Anti-Clotting Drugs: The Next Generation

Form of heparin
Scientists created a tailor-made form of the anti-clotting drug heparin that offers several advantages.
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The low molecular weight (LMW) form of the drug heparin is commonly used to prevent unwanted blood clots that can lead to heart attacks and strokes. It’s usually derived from pig intestines and normally cleared from the human body by the kidneys. In individuals with impaired kidney function, the drug can build up in the circulation and cause excessive bleeding. Impurities and the risk of contamination are also concerns with pig-derived heparin.

Now, Robert Linhardt of Rensselaer Polytechnic Institute and Jian Liu of the University of North Carolina at Chapel Hill have created a synthetic, tailor-made form of LMW heparin that offers several advantages over the animal-derived version, including alleviating the risk of contamination from natural sources. Studies in the test tube and in mice showed that the activity of this customized heparin molecule is easily reversible in cases of overdose or uncontrolled bleeding. And, since it is cleared from the body by the liver rather than the kidneys, this form of heparin would be safer for people with impaired kidney function. Additional research, including testing in humans, will be needed before this new version of LMW heparin can be considered for medical use.

This work also was funded by NIH’s National Heart, Lung, and Blood Institute.

Learn more:

Rensselaer Polytechnic Institute News Release Exit icon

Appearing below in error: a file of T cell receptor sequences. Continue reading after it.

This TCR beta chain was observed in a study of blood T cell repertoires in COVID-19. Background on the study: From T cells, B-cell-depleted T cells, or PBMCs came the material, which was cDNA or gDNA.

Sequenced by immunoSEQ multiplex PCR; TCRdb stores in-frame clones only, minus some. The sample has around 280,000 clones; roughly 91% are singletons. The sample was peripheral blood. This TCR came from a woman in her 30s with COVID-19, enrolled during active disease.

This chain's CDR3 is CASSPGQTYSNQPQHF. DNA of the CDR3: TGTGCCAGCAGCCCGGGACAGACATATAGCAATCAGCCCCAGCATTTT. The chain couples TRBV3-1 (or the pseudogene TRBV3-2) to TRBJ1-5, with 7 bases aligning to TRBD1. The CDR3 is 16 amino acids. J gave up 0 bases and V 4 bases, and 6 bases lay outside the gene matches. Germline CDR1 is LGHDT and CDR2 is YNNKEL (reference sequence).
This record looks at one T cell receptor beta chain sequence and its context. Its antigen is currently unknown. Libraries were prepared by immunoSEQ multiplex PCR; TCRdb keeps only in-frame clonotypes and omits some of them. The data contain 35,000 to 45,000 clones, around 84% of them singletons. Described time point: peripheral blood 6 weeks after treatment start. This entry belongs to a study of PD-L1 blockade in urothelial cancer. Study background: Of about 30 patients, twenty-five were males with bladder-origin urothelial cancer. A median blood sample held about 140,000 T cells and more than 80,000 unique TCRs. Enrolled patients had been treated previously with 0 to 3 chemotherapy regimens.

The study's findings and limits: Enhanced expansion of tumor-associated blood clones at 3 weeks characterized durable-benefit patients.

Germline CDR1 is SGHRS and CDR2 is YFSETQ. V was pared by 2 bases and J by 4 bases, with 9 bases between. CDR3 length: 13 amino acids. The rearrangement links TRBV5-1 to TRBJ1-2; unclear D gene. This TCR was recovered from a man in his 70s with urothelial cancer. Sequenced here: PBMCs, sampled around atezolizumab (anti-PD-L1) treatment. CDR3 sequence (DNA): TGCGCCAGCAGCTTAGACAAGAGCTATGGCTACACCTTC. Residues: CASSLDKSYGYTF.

University of North Carolina at Chapel Hill News Release Exit icon
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One comment on “Anti-Clotting Drugs: The Next Generation

  1. This is good news. We still have a problem. The remanufacturer’s of heparin have a need to be in compliance. If they add another additive/s, this also is potentially dangerous to the person receiving the drug. Instead of life saving, it could become fatal! I know, it almost killed me when it was supposed to be saving my life! The NDC # is on my record so we never make the mistake of giving me that particular one. People with multiple allergies and multiple medical problems, don’t need a ‘code blue’! Let’s really take the time and test these drugs before giving them permission to sell them, please!?
    I realize I may be one of those patients who are exceptions, however I am not alone! There are many people like me! Be aware and cautious, alert and screen every aspect before we say, ‘this is acceptable’! You may very well save lives with due diligence! Genetics, may be of great importance and assistance in your studies. I can only hope it becomes more advanced with better screening and scrutiny.

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